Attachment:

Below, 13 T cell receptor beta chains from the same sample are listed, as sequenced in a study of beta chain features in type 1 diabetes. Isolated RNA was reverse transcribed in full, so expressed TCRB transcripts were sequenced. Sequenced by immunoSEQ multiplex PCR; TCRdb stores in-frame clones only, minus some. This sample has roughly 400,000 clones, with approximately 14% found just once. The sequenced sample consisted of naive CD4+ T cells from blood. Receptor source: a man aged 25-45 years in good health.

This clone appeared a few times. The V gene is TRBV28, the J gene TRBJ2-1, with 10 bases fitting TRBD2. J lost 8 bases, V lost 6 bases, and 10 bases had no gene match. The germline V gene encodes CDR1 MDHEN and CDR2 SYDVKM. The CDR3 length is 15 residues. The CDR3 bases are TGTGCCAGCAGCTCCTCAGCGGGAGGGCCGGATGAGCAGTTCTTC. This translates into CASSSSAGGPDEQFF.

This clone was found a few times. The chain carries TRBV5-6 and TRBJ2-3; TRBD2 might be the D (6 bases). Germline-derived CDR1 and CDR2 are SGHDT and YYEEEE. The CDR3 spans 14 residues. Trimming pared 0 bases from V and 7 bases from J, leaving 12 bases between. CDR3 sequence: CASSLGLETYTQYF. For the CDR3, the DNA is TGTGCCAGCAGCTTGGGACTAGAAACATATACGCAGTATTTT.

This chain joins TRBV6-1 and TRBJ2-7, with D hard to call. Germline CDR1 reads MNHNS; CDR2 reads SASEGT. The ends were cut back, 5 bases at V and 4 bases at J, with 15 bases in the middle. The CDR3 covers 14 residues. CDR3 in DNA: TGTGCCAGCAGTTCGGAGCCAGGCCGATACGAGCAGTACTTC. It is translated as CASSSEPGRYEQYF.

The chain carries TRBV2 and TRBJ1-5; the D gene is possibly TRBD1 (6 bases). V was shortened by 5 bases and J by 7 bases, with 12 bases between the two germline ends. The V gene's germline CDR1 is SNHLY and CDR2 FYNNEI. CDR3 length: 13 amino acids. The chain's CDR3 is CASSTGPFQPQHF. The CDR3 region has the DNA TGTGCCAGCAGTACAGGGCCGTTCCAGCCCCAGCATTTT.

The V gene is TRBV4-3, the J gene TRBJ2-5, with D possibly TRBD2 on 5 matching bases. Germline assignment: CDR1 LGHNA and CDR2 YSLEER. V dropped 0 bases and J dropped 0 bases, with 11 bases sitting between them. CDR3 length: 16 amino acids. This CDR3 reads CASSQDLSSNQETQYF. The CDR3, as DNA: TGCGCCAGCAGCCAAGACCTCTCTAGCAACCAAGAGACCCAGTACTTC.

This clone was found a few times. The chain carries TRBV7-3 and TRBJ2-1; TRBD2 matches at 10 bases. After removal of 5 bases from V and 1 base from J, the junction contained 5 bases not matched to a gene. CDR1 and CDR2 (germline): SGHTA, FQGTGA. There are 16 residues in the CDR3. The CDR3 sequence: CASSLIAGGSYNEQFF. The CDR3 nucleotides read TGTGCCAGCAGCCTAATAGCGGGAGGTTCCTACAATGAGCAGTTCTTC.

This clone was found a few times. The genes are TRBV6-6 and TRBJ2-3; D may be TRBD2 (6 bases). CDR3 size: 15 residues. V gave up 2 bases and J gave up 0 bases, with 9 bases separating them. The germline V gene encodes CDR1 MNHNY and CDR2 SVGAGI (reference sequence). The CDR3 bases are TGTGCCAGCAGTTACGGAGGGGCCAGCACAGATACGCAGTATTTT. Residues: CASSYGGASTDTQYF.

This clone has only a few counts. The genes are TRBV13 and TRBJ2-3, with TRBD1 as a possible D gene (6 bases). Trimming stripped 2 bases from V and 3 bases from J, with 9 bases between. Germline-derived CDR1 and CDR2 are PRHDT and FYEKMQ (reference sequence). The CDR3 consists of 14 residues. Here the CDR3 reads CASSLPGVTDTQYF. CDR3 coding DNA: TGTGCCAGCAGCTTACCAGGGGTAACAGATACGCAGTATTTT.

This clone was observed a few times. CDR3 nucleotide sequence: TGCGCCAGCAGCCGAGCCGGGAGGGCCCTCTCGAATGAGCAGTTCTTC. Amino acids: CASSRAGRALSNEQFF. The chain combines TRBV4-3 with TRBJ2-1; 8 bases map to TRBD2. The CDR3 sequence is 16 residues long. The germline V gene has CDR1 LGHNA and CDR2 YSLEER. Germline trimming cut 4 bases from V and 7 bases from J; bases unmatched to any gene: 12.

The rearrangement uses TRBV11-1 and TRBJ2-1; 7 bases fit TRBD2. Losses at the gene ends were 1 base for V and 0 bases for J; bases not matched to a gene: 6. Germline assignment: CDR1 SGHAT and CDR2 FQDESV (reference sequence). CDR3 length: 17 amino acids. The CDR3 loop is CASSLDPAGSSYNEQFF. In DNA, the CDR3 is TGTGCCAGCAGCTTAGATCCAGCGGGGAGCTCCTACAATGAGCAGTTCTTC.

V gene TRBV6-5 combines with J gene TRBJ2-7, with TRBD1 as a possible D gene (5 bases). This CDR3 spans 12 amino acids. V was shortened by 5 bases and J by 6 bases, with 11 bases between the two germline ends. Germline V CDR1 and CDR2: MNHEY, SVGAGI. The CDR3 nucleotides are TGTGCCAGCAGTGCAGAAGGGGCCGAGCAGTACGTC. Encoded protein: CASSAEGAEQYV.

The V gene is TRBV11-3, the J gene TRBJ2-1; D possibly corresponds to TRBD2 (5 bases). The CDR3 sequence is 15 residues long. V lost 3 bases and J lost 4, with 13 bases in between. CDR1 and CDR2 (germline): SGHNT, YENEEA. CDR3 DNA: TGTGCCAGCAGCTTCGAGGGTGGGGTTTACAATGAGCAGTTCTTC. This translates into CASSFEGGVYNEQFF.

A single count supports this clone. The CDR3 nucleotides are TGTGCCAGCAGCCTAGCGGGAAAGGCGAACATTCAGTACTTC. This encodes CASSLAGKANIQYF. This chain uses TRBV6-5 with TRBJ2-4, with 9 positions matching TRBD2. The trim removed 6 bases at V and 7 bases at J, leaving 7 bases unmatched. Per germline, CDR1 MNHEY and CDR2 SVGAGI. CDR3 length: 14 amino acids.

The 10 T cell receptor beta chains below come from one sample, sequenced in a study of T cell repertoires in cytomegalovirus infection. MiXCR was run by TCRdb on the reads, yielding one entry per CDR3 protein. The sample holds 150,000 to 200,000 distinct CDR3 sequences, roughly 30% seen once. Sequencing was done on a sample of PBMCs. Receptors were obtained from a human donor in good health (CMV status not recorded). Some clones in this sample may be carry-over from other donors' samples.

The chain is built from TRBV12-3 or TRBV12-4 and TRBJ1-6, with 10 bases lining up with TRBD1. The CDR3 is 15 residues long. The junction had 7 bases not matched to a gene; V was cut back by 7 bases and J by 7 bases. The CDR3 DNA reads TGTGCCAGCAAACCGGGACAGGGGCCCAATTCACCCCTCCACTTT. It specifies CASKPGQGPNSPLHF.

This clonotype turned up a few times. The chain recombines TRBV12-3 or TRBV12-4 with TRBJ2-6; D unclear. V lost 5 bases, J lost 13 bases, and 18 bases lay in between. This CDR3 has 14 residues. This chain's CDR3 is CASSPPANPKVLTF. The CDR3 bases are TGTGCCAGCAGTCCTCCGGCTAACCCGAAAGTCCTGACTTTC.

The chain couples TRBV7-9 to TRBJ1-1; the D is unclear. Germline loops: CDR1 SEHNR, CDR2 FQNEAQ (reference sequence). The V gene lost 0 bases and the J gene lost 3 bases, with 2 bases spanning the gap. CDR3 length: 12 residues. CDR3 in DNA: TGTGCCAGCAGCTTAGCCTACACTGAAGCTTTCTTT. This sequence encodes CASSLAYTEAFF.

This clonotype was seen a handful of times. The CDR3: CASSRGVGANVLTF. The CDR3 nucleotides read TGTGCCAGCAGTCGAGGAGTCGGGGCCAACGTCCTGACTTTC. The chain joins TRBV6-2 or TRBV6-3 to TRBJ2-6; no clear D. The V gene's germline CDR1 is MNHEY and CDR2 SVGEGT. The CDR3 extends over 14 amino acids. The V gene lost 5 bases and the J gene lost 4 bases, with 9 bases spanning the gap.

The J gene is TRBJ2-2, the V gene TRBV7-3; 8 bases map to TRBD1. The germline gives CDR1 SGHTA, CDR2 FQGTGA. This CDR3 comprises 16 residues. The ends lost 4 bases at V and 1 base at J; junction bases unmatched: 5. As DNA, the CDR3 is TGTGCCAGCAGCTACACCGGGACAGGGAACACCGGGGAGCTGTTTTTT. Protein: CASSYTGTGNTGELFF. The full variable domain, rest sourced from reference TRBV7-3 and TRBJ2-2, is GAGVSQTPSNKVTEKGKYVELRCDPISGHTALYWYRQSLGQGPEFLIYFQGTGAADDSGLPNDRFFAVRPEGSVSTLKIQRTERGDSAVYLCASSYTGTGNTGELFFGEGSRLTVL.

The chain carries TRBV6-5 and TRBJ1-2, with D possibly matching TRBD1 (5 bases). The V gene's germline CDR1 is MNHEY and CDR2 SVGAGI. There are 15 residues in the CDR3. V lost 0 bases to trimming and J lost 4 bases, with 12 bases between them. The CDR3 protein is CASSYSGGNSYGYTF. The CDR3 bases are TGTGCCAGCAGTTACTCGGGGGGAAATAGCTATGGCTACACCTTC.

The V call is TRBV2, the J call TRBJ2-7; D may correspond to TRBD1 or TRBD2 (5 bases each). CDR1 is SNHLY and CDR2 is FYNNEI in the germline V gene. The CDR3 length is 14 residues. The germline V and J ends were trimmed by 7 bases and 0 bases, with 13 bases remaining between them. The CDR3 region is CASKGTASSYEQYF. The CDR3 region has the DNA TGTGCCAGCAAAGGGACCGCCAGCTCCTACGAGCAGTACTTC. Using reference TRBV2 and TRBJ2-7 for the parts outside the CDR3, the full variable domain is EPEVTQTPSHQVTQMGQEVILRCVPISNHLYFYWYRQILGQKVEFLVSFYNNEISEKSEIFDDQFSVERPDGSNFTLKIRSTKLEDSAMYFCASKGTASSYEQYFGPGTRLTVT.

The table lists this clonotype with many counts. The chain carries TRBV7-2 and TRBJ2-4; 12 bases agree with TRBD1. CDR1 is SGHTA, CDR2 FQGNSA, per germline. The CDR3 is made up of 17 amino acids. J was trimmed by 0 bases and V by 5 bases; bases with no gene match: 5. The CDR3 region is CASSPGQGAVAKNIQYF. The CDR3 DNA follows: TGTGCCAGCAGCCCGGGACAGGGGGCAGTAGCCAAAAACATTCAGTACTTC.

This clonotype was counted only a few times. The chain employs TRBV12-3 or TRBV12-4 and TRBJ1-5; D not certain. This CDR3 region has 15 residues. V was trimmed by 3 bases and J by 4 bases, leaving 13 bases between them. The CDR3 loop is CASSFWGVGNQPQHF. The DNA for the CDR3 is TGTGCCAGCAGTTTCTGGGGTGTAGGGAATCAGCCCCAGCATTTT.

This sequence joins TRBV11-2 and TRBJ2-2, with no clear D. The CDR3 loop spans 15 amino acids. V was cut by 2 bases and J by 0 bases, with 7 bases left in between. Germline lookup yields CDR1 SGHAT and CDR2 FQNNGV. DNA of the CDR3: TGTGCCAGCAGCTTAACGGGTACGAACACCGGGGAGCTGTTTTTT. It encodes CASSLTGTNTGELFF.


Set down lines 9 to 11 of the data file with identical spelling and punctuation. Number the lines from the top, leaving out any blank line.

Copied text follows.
This clone has only a few counts. The genes are TRBV13 and TRBJ2-3, with TRBD1 as a possible D gene (6 bases). Trimming stripped 2 bases from V and 3 bases from J, with 9 bases between. Germline-derived CDR1 and CDR2 are PRHDT and FYEKMQ (reference sequence). The CDR3 consists of 14 residues. Here the CDR3 reads CASSLPGVTDTQYF. CDR3 coding DNA: TGTGCCAGCAGCTTACCAGGGGTAACAGATACGCAGTATTTT.

This clone was observed a few times. CDR3 nucleotide sequence: TGCGCCAGCAGCCGAGCCGGGAGGGCCCTCTCGAATGAGCAGTTCTTC. Amino acids: CASSRAGRALSNEQFF. The chain combines TRBV4-3 with TRBJ2-1; 8 bases map to TRBD2. The CDR3 sequence is 16 residues long. The germline V gene has CDR1 LGHNA and CDR2 YSLEER. Germline trimming cut 4 bases from V and 7 bases from J; bases unmatched to any gene: 12.

The rearrangement uses TRBV11-1 and TRBJ2-1; 7 bases fit TRBD2. Losses at the gene ends were 1 base for V and 0 bases for J; bases not matched to a gene: 6. Germline assignment: CDR1 SGHAT and CDR2 FQDESV (reference sequence). CDR3 length: 17 amino acids. The CDR3 loop is CASSLDPAGSSYNEQFF. In DNA, the CDR3 is TGTGCCAGCAGCTTAGATCCAGCGGGGAGCTCCTACAATGAGCAGTTCTTC.